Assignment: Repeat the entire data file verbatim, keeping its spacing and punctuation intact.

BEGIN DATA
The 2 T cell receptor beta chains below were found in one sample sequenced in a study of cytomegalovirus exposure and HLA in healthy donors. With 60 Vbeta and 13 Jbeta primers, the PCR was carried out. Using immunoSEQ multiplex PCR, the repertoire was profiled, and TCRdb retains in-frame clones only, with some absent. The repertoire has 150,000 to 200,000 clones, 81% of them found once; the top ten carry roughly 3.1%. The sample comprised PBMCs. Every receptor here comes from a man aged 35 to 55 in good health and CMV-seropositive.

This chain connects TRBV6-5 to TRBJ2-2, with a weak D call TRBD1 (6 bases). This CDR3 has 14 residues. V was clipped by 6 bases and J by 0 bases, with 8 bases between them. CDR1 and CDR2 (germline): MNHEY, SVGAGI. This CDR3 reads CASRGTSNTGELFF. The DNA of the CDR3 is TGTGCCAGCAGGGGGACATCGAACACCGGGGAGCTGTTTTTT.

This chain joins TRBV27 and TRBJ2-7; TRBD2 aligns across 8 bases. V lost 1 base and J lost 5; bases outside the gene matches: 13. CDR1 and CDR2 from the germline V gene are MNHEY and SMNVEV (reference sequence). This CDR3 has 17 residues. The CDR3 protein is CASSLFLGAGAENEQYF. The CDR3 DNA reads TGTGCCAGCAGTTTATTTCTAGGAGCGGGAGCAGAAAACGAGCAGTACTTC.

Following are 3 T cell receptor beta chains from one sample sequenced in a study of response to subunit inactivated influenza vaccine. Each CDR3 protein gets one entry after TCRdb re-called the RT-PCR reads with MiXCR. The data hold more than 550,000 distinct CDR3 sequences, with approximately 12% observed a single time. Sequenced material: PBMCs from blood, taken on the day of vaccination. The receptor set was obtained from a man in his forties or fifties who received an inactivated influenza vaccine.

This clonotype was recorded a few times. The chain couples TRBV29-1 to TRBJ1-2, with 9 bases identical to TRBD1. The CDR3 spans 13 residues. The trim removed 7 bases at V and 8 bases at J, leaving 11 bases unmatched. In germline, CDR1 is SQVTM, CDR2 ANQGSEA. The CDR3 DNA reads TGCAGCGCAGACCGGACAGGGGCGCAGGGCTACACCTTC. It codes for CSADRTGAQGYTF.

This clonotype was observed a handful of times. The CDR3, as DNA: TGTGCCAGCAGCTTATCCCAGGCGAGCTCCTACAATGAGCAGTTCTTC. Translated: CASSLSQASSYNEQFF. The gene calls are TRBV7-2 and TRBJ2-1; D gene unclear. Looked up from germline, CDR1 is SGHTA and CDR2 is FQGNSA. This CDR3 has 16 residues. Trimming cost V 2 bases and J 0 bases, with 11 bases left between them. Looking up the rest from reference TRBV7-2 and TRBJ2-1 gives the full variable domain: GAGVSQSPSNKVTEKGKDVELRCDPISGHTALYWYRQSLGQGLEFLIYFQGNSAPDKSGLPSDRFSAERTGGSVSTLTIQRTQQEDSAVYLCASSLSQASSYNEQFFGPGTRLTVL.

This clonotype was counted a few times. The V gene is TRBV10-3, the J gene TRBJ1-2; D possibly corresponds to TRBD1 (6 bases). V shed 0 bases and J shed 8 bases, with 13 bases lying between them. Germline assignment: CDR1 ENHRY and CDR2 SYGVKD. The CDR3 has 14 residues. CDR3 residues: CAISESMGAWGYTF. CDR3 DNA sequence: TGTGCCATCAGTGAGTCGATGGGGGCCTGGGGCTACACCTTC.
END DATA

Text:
The 2 T cell receptor beta chains below were found in one sample sequenced in a study of cytomegalovirus exposure and HLA in healthy donors. With 60 Vbeta and 13 Jbeta primers, the PCR was carried out. Using immunoSEQ multiplex PCR, the repertoire was profiled, and TCRdb retains in-frame clones only, with some absent. The repertoire has 150,000 to 200,000 clones, 81% of them found once; the top ten carry roughly 3.1%. The sample comprised PBMCs. Every receptor here comes from a man aged 35 to 55 in good health and CMV-seropositive.

This chain connects TRBV6-5 to TRBJ2-2, with a weak D call TRBD1 (6 bases). This CDR3 has 14 residues. V was clipped by 6 bases and J by 0 bases, with 8 bases between them. CDR1 and CDR2 (germline): MNHEY, SVGAGI. This CDR3 reads CASRGTSNTGELFF. The DNA of the CDR3 is TGTGCCAGCAGGGGGACATCGAACACCGGGGAGCTGTTTTTT.

This chain joins TRBV27 and TRBJ2-7; TRBD2 aligns across 8 bases. V lost 1 base and J lost 5; bases outside the gene matches: 13. CDR1 and CDR2 from the germline V gene are MNHEY and SMNVEV (reference sequence). This CDR3 has 17 residues. The CDR3 protein is CASSLFLGAGAENEQYF. The CDR3 DNA reads TGTGCCAGCAGTTTATTTCTAGGAGCGGGAGCAGAAAACGAGCAGTACTTC.

Following are 3 T cell receptor beta chains from one sample sequenced in a study of response to subunit inactivated influenza vaccine. Each CDR3 protein gets one entry after TCRdb re-called the RT-PCR reads with MiXCR. The data hold more than 550,000 distinct CDR3 sequences, with approximately 12% observed a single time. Sequenced material: PBMCs from blood, taken on the day of vaccination. The receptor set was obtained from a man in his forties or fifties who received an inactivated influenza vaccine.

This clonotype was recorded a few times. The chain couples TRBV29-1 to TRBJ1-2, with 9 bases identical to TRBD1. The CDR3 spans 13 residues. The trim removed 7 bases at V and 8 bases at J, leaving 11 bases unmatched. In germline, CDR1 is SQVTM, CDR2 ANQGSEA. The CDR3 DNA reads TGCAGCGCAGACCGGACAGGGGCGCAGGGCTACACCTTC. It codes for CSADRTGAQGYTF.

This clonotype was observed a handful of times. The CDR3, as DNA: TGTGCCAGCAGCTTATCCCAGGCGAGCTCCTACAATGAGCAGTTCTTC. Translated: CASSLSQASSYNEQFF. The gene calls are TRBV7-2 and TRBJ2-1; D gene unclear. Looked up from germline, CDR1 is SGHTA and CDR2 is FQGNSA. This CDR3 has 16 residues. Trimming cost V 2 bases and J 0 bases, with 11 bases left between them. Looking up the rest from reference TRBV7-2 and TRBJ2-1 gives the full variable domain: GAGVSQSPSNKVTEKGKDVELRCDPISGHTALYWYRQSLGQGLEFLIYFQGNSAPDKSGLPSDRFSAERTGGSVSTLTIQRTQQEDSAVYLCASSLSQASSYNEQFFGPGTRLTVL.

This clonotype was counted a few times. The V gene is TRBV10-3, the J gene TRBJ1-2; D possibly corresponds to TRBD1 (6 bases). V shed 0 bases and J shed 8 bases, with 13 bases lying between them. Germline assignment: CDR1 ENHRY and CDR2 SYGVKD. The CDR3 has 14 residues. CDR3 residues: CAISESMGAWGYTF. CDR3 DNA sequence: TGTGCCATCAGTGAGTCGATGGGGGCCTGGGGCTACACCTTC.